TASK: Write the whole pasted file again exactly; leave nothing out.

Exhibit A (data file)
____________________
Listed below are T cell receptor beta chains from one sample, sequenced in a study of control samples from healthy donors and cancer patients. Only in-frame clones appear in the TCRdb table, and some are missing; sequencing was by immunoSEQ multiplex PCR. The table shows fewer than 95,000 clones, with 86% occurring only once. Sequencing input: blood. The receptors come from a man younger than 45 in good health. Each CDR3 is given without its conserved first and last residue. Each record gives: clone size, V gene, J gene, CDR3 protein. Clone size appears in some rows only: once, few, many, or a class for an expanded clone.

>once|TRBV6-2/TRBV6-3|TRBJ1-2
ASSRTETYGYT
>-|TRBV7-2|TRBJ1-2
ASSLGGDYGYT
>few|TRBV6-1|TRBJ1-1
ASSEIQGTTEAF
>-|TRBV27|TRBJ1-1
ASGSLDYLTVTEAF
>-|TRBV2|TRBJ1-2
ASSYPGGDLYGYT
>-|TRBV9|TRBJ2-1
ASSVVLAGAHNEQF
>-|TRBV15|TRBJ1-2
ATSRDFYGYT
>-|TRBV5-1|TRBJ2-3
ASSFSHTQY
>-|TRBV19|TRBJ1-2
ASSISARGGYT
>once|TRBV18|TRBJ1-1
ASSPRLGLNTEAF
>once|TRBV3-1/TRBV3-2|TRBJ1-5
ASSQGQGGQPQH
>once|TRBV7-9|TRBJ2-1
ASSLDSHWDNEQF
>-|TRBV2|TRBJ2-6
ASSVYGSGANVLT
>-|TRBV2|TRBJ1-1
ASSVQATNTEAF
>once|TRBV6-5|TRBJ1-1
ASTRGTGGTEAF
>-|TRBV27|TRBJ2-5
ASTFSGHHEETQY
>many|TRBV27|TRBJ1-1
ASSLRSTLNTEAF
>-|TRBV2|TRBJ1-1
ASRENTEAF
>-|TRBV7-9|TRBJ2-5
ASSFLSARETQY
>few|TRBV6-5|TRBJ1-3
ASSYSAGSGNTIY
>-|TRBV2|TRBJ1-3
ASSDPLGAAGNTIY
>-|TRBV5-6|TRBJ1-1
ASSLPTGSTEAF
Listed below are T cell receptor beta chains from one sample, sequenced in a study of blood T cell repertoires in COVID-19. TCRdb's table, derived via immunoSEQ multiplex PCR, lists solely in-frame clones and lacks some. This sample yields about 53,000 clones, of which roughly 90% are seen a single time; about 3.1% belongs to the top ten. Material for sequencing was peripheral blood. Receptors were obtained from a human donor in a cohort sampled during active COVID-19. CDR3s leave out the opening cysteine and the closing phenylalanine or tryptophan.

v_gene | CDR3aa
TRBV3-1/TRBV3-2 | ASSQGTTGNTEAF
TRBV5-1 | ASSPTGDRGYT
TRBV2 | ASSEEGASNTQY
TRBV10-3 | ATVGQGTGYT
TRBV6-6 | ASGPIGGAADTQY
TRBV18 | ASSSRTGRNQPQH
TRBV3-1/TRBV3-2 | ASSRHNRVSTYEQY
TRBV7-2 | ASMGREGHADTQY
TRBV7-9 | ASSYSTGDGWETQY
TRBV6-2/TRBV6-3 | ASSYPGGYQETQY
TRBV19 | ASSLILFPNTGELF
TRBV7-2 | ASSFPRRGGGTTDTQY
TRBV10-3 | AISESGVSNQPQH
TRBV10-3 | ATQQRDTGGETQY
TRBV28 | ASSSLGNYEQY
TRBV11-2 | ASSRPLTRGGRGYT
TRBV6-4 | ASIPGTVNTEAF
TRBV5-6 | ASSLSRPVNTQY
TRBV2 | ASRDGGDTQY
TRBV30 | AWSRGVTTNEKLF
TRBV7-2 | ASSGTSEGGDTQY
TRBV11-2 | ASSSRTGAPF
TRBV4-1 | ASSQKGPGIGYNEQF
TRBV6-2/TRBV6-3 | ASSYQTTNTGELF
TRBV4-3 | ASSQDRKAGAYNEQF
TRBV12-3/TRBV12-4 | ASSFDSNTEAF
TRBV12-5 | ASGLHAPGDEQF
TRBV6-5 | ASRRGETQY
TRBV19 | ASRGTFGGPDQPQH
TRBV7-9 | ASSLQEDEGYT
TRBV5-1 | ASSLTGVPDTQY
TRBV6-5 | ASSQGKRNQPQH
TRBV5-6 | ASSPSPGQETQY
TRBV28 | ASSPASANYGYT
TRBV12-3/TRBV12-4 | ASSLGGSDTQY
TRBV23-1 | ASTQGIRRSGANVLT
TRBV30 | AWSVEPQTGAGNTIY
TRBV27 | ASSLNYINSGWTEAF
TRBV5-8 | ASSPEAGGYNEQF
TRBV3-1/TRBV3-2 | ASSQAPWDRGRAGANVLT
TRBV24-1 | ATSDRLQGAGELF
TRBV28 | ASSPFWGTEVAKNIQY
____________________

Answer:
Listed below are T cell receptor beta chains from one sample, sequenced in a study of control samples from healthy donors and cancer patients. Only in-frame clones appear in the TCRdb table, and some are missing; sequencing was by immunoSEQ multiplex PCR. The table shows fewer than 95,000 clones, with 86% occurring only once. Sequencing input: blood. The receptors come from a man younger than 45 in good health. Each CDR3 is given without its conserved first and last residue. Each record gives: clone size, V gene, J gene, CDR3 protein. Clone size appears in some rows only: once, few, many, or a class for an expanded clone.

>once|TRBV6-2/TRBV6-3|TRBJ1-2
ASSRTETYGYT
>-|TRBV7-2|TRBJ1-2
ASSLGGDYGYT
>few|TRBV6-1|TRBJ1-1
ASSEIQGTTEAF
>-|TRBV27|TRBJ1-1
ASGSLDYLTVTEAF
>-|TRBV2|TRBJ1-2
ASSYPGGDLYGYT
>-|TRBV9|TRBJ2-1
ASSVVLAGAHNEQF
>-|TRBV15|TRBJ1-2
ATSRDFYGYT
>-|TRBV5-1|TRBJ2-3
ASSFSHTQY
>-|TRBV19|TRBJ1-2
ASSISARGGYT
>once|TRBV18|TRBJ1-1
ASSPRLGLNTEAF
>once|TRBV3-1/TRBV3-2|TRBJ1-5
ASSQGQGGQPQH
>once|TRBV7-9|TRBJ2-1
ASSLDSHWDNEQF
>-|TRBV2|TRBJ2-6
ASSVYGSGANVLT
>-|TRBV2|TRBJ1-1
ASSVQATNTEAF
>once|TRBV6-5|TRBJ1-1
ASTRGTGGTEAF
>-|TRBV27|TRBJ2-5
ASTFSGHHEETQY
>many|TRBV27|TRBJ1-1
ASSLRSTLNTEAF
>-|TRBV2|TRBJ1-1
ASRENTEAF
>-|TRBV7-9|TRBJ2-5
ASSFLSARETQY
>few|TRBV6-5|TRBJ1-3
ASSYSAGSGNTIY
>-|TRBV2|TRBJ1-3
ASSDPLGAAGNTIY
>-|TRBV5-6|TRBJ1-1
ASSLPTGSTEAF
Listed below are T cell receptor beta chains from one sample, sequenced in a study of blood T cell repertoires in COVID-19. TCRdb's table, derived via immunoSEQ multiplex PCR, lists solely in-frame clones and lacks some. This sample yields about 53,000 clones, of which roughly 90% are seen a single time; about 3.1% belongs to the top ten. Material for sequencing was peripheral blood. Receptors were obtained from a human donor in a cohort sampled during active COVID-19. CDR3s leave out the opening cysteine and the closing phenylalanine or tryptophan.

v_gene | CDR3aa
TRBV3-1/TRBV3-2 | ASSQGTTGNTEAF
TRBV5-1 | ASSPTGDRGYT
TRBV2 | ASSEEGASNTQY
TRBV10-3 | ATVGQGTGYT
TRBV6-6 | ASGPIGGAADTQY
TRBV18 | ASSSRTGRNQPQH
TRBV3-1/TRBV3-2 | ASSRHNRVSTYEQY
TRBV7-2 | ASMGREGHADTQY
TRBV7-9 | ASSYSTGDGWETQY
TRBV6-2/TRBV6-3 | ASSYPGGYQETQY
TRBV19 | ASSLILFPNTGELF
TRBV7-2 | ASSFPRRGGGTTDTQY
TRBV10-3 | AISESGVSNQPQH
TRBV10-3 | ATQQRDTGGETQY
TRBV28 | ASSSLGNYEQY
TRBV11-2 | ASSRPLTRGGRGYT
TRBV6-4 | ASIPGTVNTEAF
TRBV5-6 | ASSLSRPVNTQY
TRBV2 | ASRDGGDTQY
TRBV30 | AWSRGVTTNEKLF
TRBV7-2 | ASSGTSEGGDTQY
TRBV11-2 | ASSSRTGAPF
TRBV4-1 | ASSQKGPGIGYNEQF
TRBV6-2/TRBV6-3 | ASSYQTTNTGELF
TRBV4-3 | ASSQDRKAGAYNEQF
TRBV12-3/TRBV12-4 | ASSFDSNTEAF
TRBV12-5 | ASGLHAPGDEQF
TRBV6-5 | ASRRGETQY
TRBV19 | ASRGTFGGPDQPQH
TRBV7-9 | ASSLQEDEGYT
TRBV5-1 | ASSLTGVPDTQY
TRBV6-5 | ASSQGKRNQPQH
TRBV5-6 | ASSPSPGQETQY
TRBV28 | ASSPASANYGYT
TRBV12-3/TRBV12-4 | ASSLGGSDTQY
TRBV23-1 | ASTQGIRRSGANVLT
TRBV30 | AWSVEPQTGAGNTIY
TRBV27 | ASSLNYINSGWTEAF
TRBV5-8 | ASSPEAGGYNEQF
TRBV3-1/TRBV3-2 | ASSQAPWDRGRAGANVLT
TRBV24-1 | ATSDRLQGAGELF
TRBV28 | ASSPFWGTEVAKNIQY